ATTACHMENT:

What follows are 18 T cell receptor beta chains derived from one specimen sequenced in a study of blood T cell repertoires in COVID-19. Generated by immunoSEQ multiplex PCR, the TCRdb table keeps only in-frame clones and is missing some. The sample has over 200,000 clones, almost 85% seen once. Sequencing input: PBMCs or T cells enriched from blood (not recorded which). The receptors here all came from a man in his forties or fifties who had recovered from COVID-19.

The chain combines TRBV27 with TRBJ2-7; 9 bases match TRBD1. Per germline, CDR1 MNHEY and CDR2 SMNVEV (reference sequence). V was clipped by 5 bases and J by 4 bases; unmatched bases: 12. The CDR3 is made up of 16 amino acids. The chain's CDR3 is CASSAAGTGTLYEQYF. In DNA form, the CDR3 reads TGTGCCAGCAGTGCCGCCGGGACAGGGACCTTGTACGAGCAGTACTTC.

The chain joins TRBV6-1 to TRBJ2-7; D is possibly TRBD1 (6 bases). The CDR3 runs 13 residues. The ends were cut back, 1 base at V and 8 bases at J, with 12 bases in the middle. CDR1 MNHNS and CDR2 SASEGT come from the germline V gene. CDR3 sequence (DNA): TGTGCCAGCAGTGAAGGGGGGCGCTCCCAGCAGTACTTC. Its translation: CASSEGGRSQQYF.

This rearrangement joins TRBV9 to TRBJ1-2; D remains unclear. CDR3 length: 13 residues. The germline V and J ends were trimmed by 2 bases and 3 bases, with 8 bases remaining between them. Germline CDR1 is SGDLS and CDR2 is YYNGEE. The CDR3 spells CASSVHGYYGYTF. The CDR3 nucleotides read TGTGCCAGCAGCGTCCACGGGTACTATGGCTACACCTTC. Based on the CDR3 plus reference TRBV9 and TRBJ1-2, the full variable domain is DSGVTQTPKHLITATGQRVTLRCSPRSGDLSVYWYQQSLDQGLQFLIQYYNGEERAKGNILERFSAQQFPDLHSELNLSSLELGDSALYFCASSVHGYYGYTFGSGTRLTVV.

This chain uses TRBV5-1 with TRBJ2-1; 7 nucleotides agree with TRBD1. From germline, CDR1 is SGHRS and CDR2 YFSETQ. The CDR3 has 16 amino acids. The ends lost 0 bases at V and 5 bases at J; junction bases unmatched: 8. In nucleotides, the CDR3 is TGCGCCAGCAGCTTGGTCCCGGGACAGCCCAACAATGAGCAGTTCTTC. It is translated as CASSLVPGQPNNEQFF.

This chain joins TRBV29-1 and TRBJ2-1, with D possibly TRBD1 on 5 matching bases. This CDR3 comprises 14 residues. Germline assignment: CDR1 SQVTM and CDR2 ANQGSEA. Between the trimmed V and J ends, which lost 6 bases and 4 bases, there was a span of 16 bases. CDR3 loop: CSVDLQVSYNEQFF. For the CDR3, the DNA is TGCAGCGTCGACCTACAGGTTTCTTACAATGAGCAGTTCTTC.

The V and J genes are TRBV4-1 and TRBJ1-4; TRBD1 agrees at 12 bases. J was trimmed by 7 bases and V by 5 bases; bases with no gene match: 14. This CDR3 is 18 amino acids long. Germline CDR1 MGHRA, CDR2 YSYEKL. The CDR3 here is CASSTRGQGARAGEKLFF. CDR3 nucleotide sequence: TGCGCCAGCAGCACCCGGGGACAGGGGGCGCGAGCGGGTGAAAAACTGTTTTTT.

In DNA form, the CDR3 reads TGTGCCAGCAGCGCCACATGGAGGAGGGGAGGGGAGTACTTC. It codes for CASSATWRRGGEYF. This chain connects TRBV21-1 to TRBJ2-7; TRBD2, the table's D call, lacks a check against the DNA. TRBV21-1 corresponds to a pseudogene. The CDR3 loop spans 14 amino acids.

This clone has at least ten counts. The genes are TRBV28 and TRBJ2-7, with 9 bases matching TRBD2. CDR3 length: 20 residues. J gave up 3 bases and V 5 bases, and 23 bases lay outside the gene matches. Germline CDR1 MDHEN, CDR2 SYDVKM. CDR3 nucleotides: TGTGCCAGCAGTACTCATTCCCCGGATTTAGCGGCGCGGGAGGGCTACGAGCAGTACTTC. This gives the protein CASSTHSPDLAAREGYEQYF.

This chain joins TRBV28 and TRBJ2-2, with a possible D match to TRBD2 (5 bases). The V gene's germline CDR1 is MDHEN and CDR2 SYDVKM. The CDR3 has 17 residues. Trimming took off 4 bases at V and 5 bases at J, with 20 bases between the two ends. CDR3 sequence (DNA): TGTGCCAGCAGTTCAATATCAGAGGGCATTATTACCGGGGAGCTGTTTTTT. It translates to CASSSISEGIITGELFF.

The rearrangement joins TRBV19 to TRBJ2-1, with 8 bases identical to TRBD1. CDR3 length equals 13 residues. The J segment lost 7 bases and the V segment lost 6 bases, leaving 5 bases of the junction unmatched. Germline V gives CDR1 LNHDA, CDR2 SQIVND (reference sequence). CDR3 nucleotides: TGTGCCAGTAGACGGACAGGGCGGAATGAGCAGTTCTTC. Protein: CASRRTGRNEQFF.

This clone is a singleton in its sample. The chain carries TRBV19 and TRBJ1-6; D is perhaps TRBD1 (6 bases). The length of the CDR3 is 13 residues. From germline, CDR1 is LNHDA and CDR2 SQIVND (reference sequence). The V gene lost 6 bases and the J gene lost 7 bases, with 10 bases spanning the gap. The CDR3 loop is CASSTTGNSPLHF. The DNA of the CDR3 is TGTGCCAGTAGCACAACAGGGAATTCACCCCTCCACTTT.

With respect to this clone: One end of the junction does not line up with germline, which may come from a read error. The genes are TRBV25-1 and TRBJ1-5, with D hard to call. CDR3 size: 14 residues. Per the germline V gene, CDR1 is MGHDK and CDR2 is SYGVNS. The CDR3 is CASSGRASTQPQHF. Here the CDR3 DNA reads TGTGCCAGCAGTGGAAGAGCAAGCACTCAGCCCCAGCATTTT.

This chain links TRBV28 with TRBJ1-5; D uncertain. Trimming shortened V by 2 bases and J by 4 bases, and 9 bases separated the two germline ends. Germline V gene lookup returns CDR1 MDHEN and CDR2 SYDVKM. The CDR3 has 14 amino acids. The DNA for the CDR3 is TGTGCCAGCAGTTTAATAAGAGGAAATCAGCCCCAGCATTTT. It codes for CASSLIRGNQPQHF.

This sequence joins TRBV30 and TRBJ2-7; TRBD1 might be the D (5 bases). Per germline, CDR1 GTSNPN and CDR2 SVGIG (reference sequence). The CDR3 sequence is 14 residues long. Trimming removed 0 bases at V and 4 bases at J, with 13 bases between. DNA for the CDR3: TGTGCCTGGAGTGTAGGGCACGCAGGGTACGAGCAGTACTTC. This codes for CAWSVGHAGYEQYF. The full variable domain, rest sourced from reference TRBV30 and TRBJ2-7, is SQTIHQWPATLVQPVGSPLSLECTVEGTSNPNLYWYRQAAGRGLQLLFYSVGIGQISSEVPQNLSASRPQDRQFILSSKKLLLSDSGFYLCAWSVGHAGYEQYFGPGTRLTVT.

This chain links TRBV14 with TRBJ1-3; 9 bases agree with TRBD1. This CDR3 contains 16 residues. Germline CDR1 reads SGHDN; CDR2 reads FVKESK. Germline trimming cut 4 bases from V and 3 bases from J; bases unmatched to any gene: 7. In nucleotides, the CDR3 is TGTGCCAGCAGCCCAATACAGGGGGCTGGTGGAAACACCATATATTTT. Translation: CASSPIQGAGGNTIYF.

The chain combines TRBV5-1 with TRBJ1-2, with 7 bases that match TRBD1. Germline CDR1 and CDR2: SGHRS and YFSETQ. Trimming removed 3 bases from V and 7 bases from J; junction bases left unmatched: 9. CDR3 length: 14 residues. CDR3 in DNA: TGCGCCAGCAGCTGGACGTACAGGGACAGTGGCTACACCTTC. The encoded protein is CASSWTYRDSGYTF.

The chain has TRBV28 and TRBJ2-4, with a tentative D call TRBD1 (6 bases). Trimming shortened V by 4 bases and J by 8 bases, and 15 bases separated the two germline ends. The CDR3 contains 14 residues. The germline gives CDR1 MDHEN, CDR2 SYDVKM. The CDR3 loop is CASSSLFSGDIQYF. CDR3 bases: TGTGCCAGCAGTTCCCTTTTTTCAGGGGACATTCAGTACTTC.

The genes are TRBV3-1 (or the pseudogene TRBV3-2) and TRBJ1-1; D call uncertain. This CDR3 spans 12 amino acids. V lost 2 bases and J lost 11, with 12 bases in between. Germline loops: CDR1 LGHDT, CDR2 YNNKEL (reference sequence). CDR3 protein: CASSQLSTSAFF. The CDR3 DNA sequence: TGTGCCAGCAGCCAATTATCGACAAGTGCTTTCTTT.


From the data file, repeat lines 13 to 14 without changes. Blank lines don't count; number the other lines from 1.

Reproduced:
With respect to this clone: One end of the junction does not line up with germline, which may come from a read error. The genes are TRBV25-1 and TRBJ1-5, with D hard to call. CDR3 size: 14 residues. Per the germline V gene, CDR1 is MGHDK and CDR2 is SYGVNS. The CDR3 is CASSGRASTQPQHF. Here the CDR3 DNA reads TGTGCCAGCAGTGGAAGAGCAAGCACTCAGCCCCAGCATTTT.

This chain links TRBV28 with TRBJ1-5; D uncertain. Trimming shortened V by 2 bases and J by 4 bases, and 9 bases separated the two germline ends. Germline V gene lookup returns CDR1 MDHEN and CDR2 SYDVKM. The CDR3 has 14 amino acids. The DNA for the CDR3 is TGTGCCAGCAGTTTAATAAGAGGAAATCAGCCCCAGCATTTT. It codes for CASSLIRGNQPQHF.